Murphy warns of new street protests if water charges return

Reports of some type of charge was ‘least surprising news of the year’

Water protests will return alongside any reimposition of charges. Photograph: Cyril Byrne / THE IRISH TIMES

Water protests will return alongside any reimposition of charges. Photograph: Cyril Byrne / THE IRISH TIMES

 

Anti-water charge protests will return to Irish streets if charges are reintroduced, a lead campaigner has vowed.

It follows reports by RTÉ that an expert commission examining the controversial charges may conclude some form of payment be required so Ireland can meet its obligations under EU rules.

The report of the Commission is still being finalised and will set out a number of funding options and will be presented to an Oireachtas Committee in the next fortnight.

Paul Murphy, who will represent the Anti-Austerity Alliance - People Before Profit (AAA-PBP) group on the committee to consider charges, said the reports were the “least surprising news of the year”.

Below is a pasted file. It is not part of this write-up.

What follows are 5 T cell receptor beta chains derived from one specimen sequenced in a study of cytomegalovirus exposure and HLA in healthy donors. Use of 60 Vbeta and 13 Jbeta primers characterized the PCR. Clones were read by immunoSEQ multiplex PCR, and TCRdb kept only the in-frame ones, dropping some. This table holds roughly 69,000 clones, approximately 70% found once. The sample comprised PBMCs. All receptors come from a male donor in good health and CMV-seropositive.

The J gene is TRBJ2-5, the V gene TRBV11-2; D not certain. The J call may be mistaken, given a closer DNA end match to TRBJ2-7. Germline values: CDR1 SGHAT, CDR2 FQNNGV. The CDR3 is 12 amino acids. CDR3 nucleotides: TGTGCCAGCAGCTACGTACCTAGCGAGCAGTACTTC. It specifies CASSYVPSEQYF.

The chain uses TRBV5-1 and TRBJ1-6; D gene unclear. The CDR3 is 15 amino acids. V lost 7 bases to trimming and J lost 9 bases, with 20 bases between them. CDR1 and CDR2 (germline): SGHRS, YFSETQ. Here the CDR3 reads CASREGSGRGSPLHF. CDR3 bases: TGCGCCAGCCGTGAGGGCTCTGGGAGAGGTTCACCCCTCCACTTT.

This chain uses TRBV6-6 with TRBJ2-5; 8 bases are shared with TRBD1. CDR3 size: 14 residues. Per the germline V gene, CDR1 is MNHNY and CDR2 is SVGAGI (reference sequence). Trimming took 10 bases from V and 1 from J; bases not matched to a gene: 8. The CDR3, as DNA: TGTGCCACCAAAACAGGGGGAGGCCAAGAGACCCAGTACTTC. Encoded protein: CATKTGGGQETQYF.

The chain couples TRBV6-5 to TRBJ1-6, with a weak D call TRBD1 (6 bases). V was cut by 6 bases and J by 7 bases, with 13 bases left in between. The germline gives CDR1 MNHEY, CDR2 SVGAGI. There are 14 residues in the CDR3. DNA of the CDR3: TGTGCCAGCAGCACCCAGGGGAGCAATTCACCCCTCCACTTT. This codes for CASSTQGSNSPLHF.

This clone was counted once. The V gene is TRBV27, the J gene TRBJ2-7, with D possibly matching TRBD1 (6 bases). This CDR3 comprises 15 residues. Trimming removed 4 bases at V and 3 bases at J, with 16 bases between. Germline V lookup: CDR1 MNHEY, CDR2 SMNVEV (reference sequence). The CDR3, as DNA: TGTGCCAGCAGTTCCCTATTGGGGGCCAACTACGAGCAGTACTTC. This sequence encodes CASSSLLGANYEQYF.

“Close to €300,000 of public money has been spent on this ‘political exercise’, designed to pile on pressure on TDs to break their election promises to oppose water charges,” he said on Saturday.

“Whatever the Expert Water Commission says will not change the reality of this political debate. A majority of TDs elected to the Dáil were elected on a platform which included opposition to water charges and Irish Water.”

Mr Murphy said any attempt to reintroduce charges would precipitate a return of the mass protests and rallies that helped shape the last general election.

Fianna Fáil will hold the balance of power between anti-water charges and pro-water charges forces on the Dáil committee and in the Dáil itself,” he said.

“What happens with water charges in this Dáil term will be decided by whether they stick to their election promises and the recent definitive anti-water charges position they put in their submission to the Commission.”

In a statement to the commission, Fianna Fáil proposed the water infrastructure be paid for through general taxation and the principle of charging for usage should be abolished for good.

That marked a departure from its previous stance that charges should only be suspended, as it argued in its negotiations with Fine Gael earlier this year to facilitate a minority government led by Enda Kenny.